• According to excerpts from Nicholas Carson's upcoming book Marissa Mayer and the Fight to Save Yahoo! (published in this week's New York Times Magazine under the rather catty title, "What Happened When Marissa Mayer Tried to be Steve Jobs"), the Yahoo CEO's efforts to restore the company to its former tech glory days have been unsuccessful. Carson detailed how many shareholders would rather Mayer liquidate the company's remaining stake with Alibaba and return the resulting proceeds to them -- and in the process make Yahoo an attractively cheap acquisition. Calling AOL, again?
  • Another juicy tidbit from the book making the rounds online: Mayer apparently balked at hiring actress and lifestyle guru Gwyneth Paltrow as food editor -- because Paltrow didn't graduate college. (That's not very Jobs-like, is it?)
  • Apple Pay might soon have a worthy rival: Samsung is in talks with payments startup LoopPay to roll out a wireless mobile payment service in early 2015. Meanwhile, more banks and retailers are signing on to use Apple Pay.
  • A Sony clip-on wearable is in the works that might give Google Glass a run for its money. Unlike Google's glasses, Sony's module attaches to regular eyeglasses and other eyeware, transforming the ordinary specs into wearable technology.
  • On Tuesday, Google published its annual A Year in Search, a video that lists the top queries global Internet users have typed into Google's search engine in the past year. Not surprisingly, Robin Williams topped the list, followed by the World Cup, Ebola and Malaysia Airlines Flight 370. Ferguson and Ukraine were popular search terms unique to Americans.

Check out our previous Searchlight roundups on how the Sony hack differs from other attacks and why Uber matters for CIOs.

Next Steps

Check out more updates on the Sony Pictures breach on SearchSecurity. Then, see SearchCIO's coverage of other cyberbreaches this year, on Searchlight.

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Did Sony Pictures made the correct call in canceling the release of The Interview?
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The cynic in me thinks there is more to this issue than meets the eye. On one hand, the idea that a hacker can blackmail an organization into doing what they want them to do sets a horrible precedence, but ultimately, it's the company's call as far as if they want to accept the risks or not. Part of me just thinks that they may realize that they have a turkey on their hands, and this helps them spin it into a different story, but again, that's the cynic in me speaking. Ultimately every company answers to its stakeholders, and if the stakeholders don't want to take the risk, the company can choose to follow suit.
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good points, Michael! on the one hand, I can see Obama's point that this could set a dangerous precedent. on the other, Sony is a private company.

as to whether or not it's a turkey -- I hope I get to find out!
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I think this is the best thing that could've happened to this movie - to be honest, it looks pretty bad, but people will be lining up to see it (now that some theaters will show it) just because of the controversy. So while it may not have been a great move initially to cancel the release, it may turn out to be one.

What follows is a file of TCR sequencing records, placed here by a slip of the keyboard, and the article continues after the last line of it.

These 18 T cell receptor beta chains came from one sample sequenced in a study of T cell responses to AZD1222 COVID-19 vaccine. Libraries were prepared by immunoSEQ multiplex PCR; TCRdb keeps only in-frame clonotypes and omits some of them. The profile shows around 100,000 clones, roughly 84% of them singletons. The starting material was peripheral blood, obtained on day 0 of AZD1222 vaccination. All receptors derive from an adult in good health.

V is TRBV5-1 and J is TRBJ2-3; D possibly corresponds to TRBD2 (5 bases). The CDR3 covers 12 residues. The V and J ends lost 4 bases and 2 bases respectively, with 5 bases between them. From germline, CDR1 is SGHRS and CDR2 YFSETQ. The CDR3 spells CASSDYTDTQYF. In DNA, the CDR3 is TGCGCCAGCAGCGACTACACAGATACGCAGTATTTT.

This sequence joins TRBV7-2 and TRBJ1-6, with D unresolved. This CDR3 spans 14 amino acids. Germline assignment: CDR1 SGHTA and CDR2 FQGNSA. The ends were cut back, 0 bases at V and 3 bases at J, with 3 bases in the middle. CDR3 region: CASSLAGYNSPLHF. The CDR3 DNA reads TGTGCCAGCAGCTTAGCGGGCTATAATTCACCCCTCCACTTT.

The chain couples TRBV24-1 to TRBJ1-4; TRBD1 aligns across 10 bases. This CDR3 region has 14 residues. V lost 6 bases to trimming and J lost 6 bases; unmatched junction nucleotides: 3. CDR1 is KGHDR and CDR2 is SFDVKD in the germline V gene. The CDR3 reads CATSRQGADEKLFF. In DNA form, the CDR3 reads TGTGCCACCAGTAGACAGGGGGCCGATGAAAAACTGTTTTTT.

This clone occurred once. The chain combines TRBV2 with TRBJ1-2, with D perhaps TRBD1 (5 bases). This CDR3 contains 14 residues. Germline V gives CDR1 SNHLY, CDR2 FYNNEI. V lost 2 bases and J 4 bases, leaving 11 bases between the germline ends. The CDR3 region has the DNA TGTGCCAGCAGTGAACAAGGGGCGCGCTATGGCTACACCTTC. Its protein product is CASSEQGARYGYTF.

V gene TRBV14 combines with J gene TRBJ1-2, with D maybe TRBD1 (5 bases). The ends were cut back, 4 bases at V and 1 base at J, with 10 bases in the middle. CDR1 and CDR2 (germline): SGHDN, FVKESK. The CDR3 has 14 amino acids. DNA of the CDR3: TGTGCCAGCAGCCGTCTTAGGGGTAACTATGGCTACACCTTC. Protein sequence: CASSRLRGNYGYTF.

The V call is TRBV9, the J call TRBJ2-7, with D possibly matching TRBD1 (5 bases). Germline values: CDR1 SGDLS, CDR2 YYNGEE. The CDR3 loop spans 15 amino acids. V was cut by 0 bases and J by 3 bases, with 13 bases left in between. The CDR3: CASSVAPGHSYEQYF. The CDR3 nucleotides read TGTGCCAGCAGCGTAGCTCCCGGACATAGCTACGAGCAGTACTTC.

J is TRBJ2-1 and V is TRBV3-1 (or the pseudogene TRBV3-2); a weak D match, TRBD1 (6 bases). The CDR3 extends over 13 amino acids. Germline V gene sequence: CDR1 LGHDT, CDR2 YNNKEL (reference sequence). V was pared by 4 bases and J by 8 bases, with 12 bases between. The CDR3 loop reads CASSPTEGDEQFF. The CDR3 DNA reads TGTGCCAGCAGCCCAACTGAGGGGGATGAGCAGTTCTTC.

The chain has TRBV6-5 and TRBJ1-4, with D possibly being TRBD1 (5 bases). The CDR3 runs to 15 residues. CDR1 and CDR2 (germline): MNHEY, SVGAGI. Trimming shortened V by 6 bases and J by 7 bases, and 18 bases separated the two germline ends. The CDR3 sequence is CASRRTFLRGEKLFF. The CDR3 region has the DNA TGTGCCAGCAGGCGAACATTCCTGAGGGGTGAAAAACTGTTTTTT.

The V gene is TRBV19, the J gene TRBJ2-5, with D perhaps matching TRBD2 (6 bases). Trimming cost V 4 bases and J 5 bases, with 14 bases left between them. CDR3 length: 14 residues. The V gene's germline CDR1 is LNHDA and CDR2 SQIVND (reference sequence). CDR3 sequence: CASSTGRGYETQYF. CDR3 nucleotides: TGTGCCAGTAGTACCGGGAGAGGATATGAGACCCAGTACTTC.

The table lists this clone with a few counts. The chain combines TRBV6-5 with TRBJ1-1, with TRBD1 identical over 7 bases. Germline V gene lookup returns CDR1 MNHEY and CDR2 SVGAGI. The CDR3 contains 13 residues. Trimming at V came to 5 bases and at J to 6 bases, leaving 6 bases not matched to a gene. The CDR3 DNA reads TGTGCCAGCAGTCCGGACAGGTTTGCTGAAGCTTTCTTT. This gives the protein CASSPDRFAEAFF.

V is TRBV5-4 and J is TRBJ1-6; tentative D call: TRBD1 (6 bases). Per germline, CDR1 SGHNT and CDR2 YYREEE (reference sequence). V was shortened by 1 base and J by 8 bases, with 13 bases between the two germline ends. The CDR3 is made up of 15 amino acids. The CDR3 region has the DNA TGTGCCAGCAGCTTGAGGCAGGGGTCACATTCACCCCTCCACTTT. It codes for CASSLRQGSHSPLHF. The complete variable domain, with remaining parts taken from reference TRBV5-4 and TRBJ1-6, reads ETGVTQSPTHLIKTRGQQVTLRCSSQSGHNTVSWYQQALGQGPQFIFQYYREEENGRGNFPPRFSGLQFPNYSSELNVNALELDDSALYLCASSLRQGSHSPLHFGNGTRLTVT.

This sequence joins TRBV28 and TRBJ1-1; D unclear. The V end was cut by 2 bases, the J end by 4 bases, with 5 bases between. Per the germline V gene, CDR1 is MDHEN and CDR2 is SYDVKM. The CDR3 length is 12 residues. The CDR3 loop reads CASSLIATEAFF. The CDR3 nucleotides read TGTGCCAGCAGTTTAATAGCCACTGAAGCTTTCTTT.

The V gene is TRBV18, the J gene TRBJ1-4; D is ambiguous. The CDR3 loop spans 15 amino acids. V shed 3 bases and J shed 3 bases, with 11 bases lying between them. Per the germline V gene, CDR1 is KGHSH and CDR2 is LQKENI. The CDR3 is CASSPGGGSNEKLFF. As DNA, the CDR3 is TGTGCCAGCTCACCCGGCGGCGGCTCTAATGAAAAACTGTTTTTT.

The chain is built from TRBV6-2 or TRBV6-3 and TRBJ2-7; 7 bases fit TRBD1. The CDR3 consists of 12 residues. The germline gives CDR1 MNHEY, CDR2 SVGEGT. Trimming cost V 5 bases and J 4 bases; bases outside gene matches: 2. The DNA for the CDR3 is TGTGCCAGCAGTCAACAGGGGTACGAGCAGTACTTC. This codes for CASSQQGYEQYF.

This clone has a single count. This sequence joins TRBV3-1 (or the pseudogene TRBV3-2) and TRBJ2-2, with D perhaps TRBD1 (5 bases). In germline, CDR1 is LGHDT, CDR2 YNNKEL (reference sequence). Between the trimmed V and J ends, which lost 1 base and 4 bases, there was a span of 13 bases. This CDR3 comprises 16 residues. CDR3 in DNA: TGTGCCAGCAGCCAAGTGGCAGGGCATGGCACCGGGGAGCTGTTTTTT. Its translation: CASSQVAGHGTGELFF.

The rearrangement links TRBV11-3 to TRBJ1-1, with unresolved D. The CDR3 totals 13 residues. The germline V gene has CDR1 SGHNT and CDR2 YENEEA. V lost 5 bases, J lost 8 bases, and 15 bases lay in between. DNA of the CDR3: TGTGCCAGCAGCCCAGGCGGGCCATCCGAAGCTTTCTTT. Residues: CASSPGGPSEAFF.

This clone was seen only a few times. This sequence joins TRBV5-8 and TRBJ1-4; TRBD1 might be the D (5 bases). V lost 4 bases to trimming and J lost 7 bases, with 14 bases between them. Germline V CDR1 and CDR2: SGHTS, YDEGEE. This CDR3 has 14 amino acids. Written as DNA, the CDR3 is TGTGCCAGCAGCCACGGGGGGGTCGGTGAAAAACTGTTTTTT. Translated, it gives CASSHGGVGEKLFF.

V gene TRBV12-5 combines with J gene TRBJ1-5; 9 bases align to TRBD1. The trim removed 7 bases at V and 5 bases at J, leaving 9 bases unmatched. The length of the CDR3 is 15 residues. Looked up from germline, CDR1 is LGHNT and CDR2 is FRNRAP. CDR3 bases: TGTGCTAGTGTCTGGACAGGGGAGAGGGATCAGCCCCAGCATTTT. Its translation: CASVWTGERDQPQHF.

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Hah, Ben, I'm actually starting to agree with you. Sony Pictures just announced yesterday that they're releasing it in select theaters (and VOD, probably) -- which makes me think that they could have pulled it as a publicity stunt (or as you said, used the controversy for publicity) ... and it will probably work!
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Whether or not the movie is any good, it is a good reason for companies to consider how they would plan for similar situations in their business. EMC had this with the RSA hack several years ago, and we've seen similar hacks with banks and retail as well. This is partially a technology issue and partially a PR/Community management issue. Just as with any crisis, a company should have plans in place for responses.
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great point, Brian. Based on Sony's responses post-breach, it's apparent it didn't at all have a response plan in place.
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Nope. They were running scared and it was a bad move. In fact, I tuned into the movie this weekend and found that it was so bad as to be unwatchable. If a country's leadership is threatened by a piece of crap movie like that, they have much more to worry about than whether an entertainment company in the United States is lampooning them. I think bigger security issues are at play and ultimately Sony and companies in a similar position should do a full review of their security protocols and bring their tech up to today's standard.
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Not sure where I stand on this. There is probably tons of videos out there that may offend U.S. citizens, but I do not see any fallout from that. With threats made if it was released it makes you wonder if they could do more than that. You have already been breached but you do not know to what extent.
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thanks Jeff and Todd for your opinion. Yes, it does bring up the question of whether Sony was unwilling to accept the risks and/or look at their security architecture. On the other hand, there was sensitive corporate data at risk. While it is very true that the N. Korean government probably has bigger fish to fry, one wonders if U.S. private companies are now involved in the cyberwarfare between governments.